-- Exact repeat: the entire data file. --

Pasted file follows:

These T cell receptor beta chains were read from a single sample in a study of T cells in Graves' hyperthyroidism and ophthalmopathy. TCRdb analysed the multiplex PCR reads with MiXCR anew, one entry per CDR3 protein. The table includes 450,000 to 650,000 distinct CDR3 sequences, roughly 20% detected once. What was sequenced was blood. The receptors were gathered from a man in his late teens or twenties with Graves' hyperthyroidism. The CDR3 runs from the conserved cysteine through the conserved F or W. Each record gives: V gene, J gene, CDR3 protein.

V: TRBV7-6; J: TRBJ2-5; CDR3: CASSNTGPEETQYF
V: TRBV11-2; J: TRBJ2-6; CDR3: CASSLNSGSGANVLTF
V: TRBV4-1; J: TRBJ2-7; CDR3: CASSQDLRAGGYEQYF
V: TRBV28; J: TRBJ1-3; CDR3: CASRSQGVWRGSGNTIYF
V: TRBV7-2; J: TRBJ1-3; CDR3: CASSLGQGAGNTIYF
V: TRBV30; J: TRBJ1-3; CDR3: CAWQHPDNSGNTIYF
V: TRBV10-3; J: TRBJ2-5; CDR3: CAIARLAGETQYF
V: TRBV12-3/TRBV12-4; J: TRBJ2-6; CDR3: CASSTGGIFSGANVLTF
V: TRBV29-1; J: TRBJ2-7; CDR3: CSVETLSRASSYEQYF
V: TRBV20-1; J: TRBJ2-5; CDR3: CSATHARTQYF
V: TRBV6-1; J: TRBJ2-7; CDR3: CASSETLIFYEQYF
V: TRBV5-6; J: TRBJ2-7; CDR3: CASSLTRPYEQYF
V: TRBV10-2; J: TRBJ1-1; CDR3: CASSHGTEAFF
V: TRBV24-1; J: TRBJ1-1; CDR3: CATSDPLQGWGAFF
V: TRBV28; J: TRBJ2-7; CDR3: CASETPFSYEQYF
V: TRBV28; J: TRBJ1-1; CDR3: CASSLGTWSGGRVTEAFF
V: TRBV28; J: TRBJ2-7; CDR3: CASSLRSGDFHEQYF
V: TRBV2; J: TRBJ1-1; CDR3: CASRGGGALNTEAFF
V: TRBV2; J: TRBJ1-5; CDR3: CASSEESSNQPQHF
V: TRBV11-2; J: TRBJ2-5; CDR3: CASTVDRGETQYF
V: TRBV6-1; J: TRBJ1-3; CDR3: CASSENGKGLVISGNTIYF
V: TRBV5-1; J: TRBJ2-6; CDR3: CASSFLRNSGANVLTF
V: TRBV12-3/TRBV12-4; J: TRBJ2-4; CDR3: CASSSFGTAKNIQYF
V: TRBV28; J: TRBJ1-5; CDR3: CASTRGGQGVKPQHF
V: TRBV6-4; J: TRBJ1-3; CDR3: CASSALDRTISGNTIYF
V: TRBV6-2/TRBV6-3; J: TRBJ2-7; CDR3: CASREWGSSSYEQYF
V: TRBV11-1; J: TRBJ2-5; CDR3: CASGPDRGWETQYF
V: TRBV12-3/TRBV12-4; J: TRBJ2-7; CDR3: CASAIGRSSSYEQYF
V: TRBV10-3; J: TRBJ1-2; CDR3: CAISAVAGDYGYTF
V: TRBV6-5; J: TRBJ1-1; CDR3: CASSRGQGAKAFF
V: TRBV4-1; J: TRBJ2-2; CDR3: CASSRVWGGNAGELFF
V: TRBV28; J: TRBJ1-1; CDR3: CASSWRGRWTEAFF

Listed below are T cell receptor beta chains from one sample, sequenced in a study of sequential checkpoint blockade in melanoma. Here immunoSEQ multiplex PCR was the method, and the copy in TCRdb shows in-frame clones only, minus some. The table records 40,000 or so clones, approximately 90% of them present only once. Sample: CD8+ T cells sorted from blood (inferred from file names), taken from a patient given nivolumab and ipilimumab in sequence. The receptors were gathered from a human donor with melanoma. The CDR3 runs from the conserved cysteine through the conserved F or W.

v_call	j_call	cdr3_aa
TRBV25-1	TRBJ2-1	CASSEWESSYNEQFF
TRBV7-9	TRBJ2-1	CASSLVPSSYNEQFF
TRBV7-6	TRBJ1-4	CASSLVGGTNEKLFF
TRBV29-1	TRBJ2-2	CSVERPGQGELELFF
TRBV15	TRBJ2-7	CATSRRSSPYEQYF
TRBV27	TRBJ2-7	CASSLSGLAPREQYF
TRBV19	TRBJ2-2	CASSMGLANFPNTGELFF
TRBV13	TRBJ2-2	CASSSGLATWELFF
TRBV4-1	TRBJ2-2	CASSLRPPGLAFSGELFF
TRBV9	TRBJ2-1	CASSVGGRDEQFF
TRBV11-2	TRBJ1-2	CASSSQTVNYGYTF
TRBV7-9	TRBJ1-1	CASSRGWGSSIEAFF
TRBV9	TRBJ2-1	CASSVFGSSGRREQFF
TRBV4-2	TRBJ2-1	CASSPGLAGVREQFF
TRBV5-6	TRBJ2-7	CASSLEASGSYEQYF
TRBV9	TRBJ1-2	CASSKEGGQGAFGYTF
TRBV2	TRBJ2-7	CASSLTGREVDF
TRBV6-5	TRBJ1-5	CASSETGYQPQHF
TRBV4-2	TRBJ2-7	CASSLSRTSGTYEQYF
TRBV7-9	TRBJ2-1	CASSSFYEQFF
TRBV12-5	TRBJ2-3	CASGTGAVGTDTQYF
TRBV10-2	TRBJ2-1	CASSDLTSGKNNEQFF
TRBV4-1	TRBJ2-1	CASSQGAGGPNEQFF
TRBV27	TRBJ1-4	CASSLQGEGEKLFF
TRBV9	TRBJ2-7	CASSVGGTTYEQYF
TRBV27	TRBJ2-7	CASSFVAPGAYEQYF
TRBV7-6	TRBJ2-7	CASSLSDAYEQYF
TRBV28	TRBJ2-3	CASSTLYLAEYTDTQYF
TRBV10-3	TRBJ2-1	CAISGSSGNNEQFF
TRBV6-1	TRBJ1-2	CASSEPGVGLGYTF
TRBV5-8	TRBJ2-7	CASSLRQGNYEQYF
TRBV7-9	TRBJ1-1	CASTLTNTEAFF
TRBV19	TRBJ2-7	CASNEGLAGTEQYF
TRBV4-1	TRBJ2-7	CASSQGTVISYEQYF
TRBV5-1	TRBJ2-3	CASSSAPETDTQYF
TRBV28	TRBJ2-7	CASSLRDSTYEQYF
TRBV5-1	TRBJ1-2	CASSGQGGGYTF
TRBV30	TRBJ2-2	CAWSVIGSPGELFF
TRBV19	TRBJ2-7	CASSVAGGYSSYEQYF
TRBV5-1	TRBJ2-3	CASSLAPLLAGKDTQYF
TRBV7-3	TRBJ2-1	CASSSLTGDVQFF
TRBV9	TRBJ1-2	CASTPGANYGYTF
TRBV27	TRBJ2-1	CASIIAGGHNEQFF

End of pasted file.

These T cell receptor beta chains were read from a single sample in a study of T cells in Graves' hyperthyroidism and ophthalmopathy. TCRdb analysed the multiplex PCR reads with MiXCR anew, one entry per CDR3 protein. The table includes 450,000 to 650,000 distinct CDR3 sequences, roughly 20% detected once. What was sequenced was blood. The receptors were gathered from a man in his late teens or twenties with Graves' hyperthyroidism. The CDR3 runs from the conserved cysteine through the conserved F or W. Each record gives: V gene, J gene, CDR3 protein.

V: TRBV7-6; J: TRBJ2-5; CDR3: CASSNTGPEETQYF
V: TRBV11-2; J: TRBJ2-6; CDR3: CASSLNSGSGANVLTF
V: TRBV4-1; J: TRBJ2-7; CDR3: CASSQDLRAGGYEQYF
V: TRBV28; J: TRBJ1-3; CDR3: CASRSQGVWRGSGNTIYF
V: TRBV7-2; J: TRBJ1-3; CDR3: CASSLGQGAGNTIYF
V: TRBV30; J: TRBJ1-3; CDR3: CAWQHPDNSGNTIYF
V: TRBV10-3; J: TRBJ2-5; CDR3: CAIARLAGETQYF
V: TRBV12-3/TRBV12-4; J: TRBJ2-6; CDR3: CASSTGGIFSGANVLTF
V: TRBV29-1; J: TRBJ2-7; CDR3: CSVETLSRASSYEQYF
V: TRBV20-1; J: TRBJ2-5; CDR3: CSATHARTQYF
V: TRBV6-1; J: TRBJ2-7; CDR3: CASSETLIFYEQYF
V: TRBV5-6; J: TRBJ2-7; CDR3: CASSLTRPYEQYF
V: TRBV10-2; J: TRBJ1-1; CDR3: CASSHGTEAFF
V: TRBV24-1; J: TRBJ1-1; CDR3: CATSDPLQGWGAFF
V: TRBV28; J: TRBJ2-7; CDR3: CASETPFSYEQYF
V: TRBV28; J: TRBJ1-1; CDR3: CASSLGTWSGGRVTEAFF
V: TRBV28; J: TRBJ2-7; CDR3: CASSLRSGDFHEQYF
V: TRBV2; J: TRBJ1-1; CDR3: CASRGGGALNTEAFF
V: TRBV2; J: TRBJ1-5; CDR3: CASSEESSNQPQHF
V: TRBV11-2; J: TRBJ2-5; CDR3: CASTVDRGETQYF
V: TRBV6-1; J: TRBJ1-3; CDR3: CASSENGKGLVISGNTIYF
V: TRBV5-1; J: TRBJ2-6; CDR3: CASSFLRNSGANVLTF
V: TRBV12-3/TRBV12-4; J: TRBJ2-4; CDR3: CASSSFGTAKNIQYF
V: TRBV28; J: TRBJ1-5; CDR3: CASTRGGQGVKPQHF
V: TRBV6-4; J: TRBJ1-3; CDR3: CASSALDRTISGNTIYF
V: TRBV6-2/TRBV6-3; J: TRBJ2-7; CDR3: CASREWGSSSYEQYF
V: TRBV11-1; J: TRBJ2-5; CDR3: CASGPDRGWETQYF
V: TRBV12-3/TRBV12-4; J: TRBJ2-7; CDR3: CASAIGRSSSYEQYF
V: TRBV10-3; J: TRBJ1-2; CDR3: CAISAVAGDYGYTF
V: TRBV6-5; J: TRBJ1-1; CDR3: CASSRGQGAKAFF
V: TRBV4-1; J: TRBJ2-2; CDR3: CASSRVWGGNAGELFF
V: TRBV28; J: TRBJ1-1; CDR3: CASSWRGRWTEAFF

Listed below are T cell receptor beta chains from one sample, sequenced in a study of sequential checkpoint blockade in melanoma. Here immunoSEQ multiplex PCR was the method, and the copy in TCRdb shows in-frame clones only, minus some. The table records 40,000 or so clones, approximately 90% of them present only once. Sample: CD8+ T cells sorted from blood (inferred from file names), taken from a patient given nivolumab and ipilimumab in sequence. The receptors were gathered from a human donor with melanoma. The CDR3 runs from the conserved cysteine through the conserved F or W.

v_call	j_call	cdr3_aa
TRBV25-1	TRBJ2-1	CASSEWESSYNEQFF
TRBV7-9	TRBJ2-1	CASSLVPSSYNEQFF
TRBV7-6	TRBJ1-4	CASSLVGGTNEKLFF
TRBV29-1	TRBJ2-2	CSVERPGQGELELFF
TRBV15	TRBJ2-7	CATSRRSSPYEQYF
TRBV27	TRBJ2-7	CASSLSGLAPREQYF
TRBV19	TRBJ2-2	CASSMGLANFPNTGELFF
TRBV13	TRBJ2-2	CASSSGLATWELFF
TRBV4-1	TRBJ2-2	CASSLRPPGLAFSGELFF
TRBV9	TRBJ2-1	CASSVGGRDEQFF
TRBV11-2	TRBJ1-2	CASSSQTVNYGYTF
TRBV7-9	TRBJ1-1	CASSRGWGSSIEAFF
TRBV9	TRBJ2-1	CASSVFGSSGRREQFF
TRBV4-2	TRBJ2-1	CASSPGLAGVREQFF
TRBV5-6	TRBJ2-7	CASSLEASGSYEQYF
TRBV9	TRBJ1-2	CASSKEGGQGAFGYTF
TRBV2	TRBJ2-7	CASSLTGREVDF
TRBV6-5	TRBJ1-5	CASSETGYQPQHF
TRBV4-2	TRBJ2-7	CASSLSRTSGTYEQYF
TRBV7-9	TRBJ2-1	CASSSFYEQFF
TRBV12-5	TRBJ2-3	CASGTGAVGTDTQYF
TRBV10-2	TRBJ2-1	CASSDLTSGKNNEQFF
TRBV4-1	TRBJ2-1	CASSQGAGGPNEQFF
TRBV27	TRBJ1-4	CASSLQGEGEKLFF
TRBV9	TRBJ2-7	CASSVGGTTYEQYF
TRBV27	TRBJ2-7	CASSFVAPGAYEQYF
TRBV7-6	TRBJ2-7	CASSLSDAYEQYF
TRBV28	TRBJ2-3	CASSTLYLAEYTDTQYF
TRBV10-3	TRBJ2-1	CAISGSSGNNEQFF
TRBV6-1	TRBJ1-2	CASSEPGVGLGYTF
TRBV5-8	TRBJ2-7	CASSLRQGNYEQYF
TRBV7-9	TRBJ1-1	CASTLTNTEAFF
TRBV19	TRBJ2-7	CASNEGLAGTEQYF
TRBV4-1	TRBJ2-7	CASSQGTVISYEQYF
TRBV5-1	TRBJ2-3	CASSSAPETDTQYF
TRBV28	TRBJ2-7	CASSLRDSTYEQYF
TRBV5-1	TRBJ1-2	CASSGQGGGYTF
TRBV30	TRBJ2-2	CAWSVIGSPGELFF
TRBV19	TRBJ2-7	CASSVAGGYSSYEQYF
TRBV5-1	TRBJ2-3	CASSLAPLLAGKDTQYF
TRBV7-3	TRBJ2-1	CASSSLTGDVQFF
TRBV9	TRBJ1-2	CASTPGANYGYTF
TRBV27	TRBJ2-1	CASIIAGGHNEQFF